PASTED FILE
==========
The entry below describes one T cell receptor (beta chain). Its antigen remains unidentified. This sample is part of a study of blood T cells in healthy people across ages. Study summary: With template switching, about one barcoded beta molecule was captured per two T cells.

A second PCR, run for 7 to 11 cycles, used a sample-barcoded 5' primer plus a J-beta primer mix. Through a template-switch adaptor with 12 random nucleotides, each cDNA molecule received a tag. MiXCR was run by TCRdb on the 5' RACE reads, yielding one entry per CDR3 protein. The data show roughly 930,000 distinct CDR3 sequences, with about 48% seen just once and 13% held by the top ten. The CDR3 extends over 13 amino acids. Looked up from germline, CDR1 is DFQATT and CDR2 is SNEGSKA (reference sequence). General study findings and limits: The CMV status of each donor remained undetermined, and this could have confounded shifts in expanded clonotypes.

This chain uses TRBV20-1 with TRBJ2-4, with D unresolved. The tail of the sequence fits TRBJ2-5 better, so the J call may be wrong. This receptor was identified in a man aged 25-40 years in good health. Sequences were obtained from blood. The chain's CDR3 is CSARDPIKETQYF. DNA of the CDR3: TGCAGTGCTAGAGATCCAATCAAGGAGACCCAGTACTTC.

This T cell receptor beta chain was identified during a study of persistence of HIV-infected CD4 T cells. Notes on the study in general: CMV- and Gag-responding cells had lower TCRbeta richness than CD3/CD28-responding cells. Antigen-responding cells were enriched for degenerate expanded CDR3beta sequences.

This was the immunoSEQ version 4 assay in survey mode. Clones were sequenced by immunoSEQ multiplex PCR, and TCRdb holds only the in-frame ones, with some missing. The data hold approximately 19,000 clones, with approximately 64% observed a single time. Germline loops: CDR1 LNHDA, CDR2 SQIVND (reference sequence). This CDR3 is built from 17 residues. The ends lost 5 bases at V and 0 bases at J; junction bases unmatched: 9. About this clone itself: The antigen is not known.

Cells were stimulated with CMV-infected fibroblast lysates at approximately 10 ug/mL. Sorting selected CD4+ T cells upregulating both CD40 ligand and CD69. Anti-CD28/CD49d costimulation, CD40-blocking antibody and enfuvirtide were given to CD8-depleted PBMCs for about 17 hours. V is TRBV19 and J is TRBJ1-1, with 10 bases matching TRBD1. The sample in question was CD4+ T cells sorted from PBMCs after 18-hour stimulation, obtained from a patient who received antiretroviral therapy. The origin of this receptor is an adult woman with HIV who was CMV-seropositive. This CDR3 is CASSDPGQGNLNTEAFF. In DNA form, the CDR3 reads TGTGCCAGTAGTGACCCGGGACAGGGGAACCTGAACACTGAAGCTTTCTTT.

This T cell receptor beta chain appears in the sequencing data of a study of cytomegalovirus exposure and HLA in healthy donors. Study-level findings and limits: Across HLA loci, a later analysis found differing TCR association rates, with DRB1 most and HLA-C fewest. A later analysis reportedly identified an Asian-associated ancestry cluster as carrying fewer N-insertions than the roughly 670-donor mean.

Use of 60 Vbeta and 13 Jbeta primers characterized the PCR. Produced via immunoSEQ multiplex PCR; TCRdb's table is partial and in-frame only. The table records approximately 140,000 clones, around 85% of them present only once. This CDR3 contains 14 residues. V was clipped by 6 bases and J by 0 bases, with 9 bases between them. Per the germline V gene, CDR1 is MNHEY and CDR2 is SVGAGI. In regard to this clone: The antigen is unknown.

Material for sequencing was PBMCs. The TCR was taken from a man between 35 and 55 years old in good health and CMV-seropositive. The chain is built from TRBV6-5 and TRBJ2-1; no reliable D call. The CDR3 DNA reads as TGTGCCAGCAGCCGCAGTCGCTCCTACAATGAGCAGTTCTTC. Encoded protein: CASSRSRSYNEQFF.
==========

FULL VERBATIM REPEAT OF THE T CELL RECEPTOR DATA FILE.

The entry below describes one T cell receptor (beta chain). Its antigen remains unidentified. This sample is part of a study of blood T cells in healthy people across ages. Study summary: With template switching, about one barcoded beta molecule was captured per two T cells.

A second PCR, run for 7 to 11 cycles, used a sample-barcoded 5' primer plus a J-beta primer mix. Through a template-switch adaptor with 12 random nucleotides, each cDNA molecule received a tag. MiXCR was run by TCRdb on the 5' RACE reads, yielding one entry per CDR3 protein. The data show roughly 930,000 distinct CDR3 sequences, with about 48% seen just once and 13% held by the top ten. The CDR3 extends over 13 amino acids. Looked up from germline, CDR1 is DFQATT and CDR2 is SNEGSKA (reference sequence). General study findings and limits: The CMV status of each donor remained undetermined, and this could have confounded shifts in expanded clonotypes.

This chain uses TRBV20-1 with TRBJ2-4, with D unresolved. The tail of the sequence fits TRBJ2-5 better, so the J call may be wrong. This receptor was identified in a man aged 25-40 years in good health. Sequences were obtained from blood. The chain's CDR3 is CSARDPIKETQYF. DNA of the CDR3: TGCAGTGCTAGAGATCCAATCAAGGAGACCCAGTACTTC.

This T cell receptor beta chain was identified during a study of persistence of HIV-infected CD4 T cells. Notes on the study in general: CMV- and Gag-responding cells had lower TCRbeta richness than CD3/CD28-responding cells. Antigen-responding cells were enriched for degenerate expanded CDR3beta sequences.

This was the immunoSEQ version 4 assay in survey mode. Clones were sequenced by immunoSEQ multiplex PCR, and TCRdb holds only the in-frame ones, with some missing. The data hold approximately 19,000 clones, with approximately 64% observed a single time. Germline loops: CDR1 LNHDA, CDR2 SQIVND (reference sequence). This CDR3 is built from 17 residues. The ends lost 5 bases at V and 0 bases at J; junction bases unmatched: 9. About this clone itself: The antigen is not known.

Cells were stimulated with CMV-infected fibroblast lysates at approximately 10 ug/mL. Sorting selected CD4+ T cells upregulating both CD40 ligand and CD69. Anti-CD28/CD49d costimulation, CD40-blocking antibody and enfuvirtide were given to CD8-depleted PBMCs for about 17 hours. V is TRBV19 and J is TRBJ1-1, with 10 bases matching TRBD1. The sample in question was CD4+ T cells sorted from PBMCs after 18-hour stimulation, obtained from a patient who received antiretroviral therapy. The origin of this receptor is an adult woman with HIV who was CMV-seropositive. This CDR3 is CASSDPGQGNLNTEAFF. In DNA form, the CDR3 reads TGTGCCAGTAGTGACCCGGGACAGGGGAACCTGAACACTGAAGCTTTCTTT.

This T cell receptor beta chain appears in the sequencing data of a study of cytomegalovirus exposure and HLA in healthy donors. Study-level findings and limits: Across HLA loci, a later analysis found differing TCR association rates, with DRB1 most and HLA-C fewest. A later analysis reportedly identified an Asian-associated ancestry cluster as carrying fewer N-insertions than the roughly 670-donor mean.

Use of 60 Vbeta and 13 Jbeta primers characterized the PCR. Produced via immunoSEQ multiplex PCR; TCRdb's table is partial and in-frame only. The table records approximately 140,000 clones, around 85% of them present only once. This CDR3 contains 14 residues. V was clipped by 6 bases and J by 0 bases, with 9 bases between them. Per the germline V gene, CDR1 is MNHEY and CDR2 is SVGAGI. In regard to this clone: The antigen is unknown.

Material for sequencing was PBMCs. The TCR was taken from a man between 35 and 55 years old in good health and CMV-seropositive. The chain is built from TRBV6-5 and TRBJ2-1; no reliable D call. The CDR3 DNA reads as TGTGCCAGCAGCCGCAGTCGCTCCTACAATGAGCAGTTCTTC. Encoded protein: CASSRSRSYNEQFF.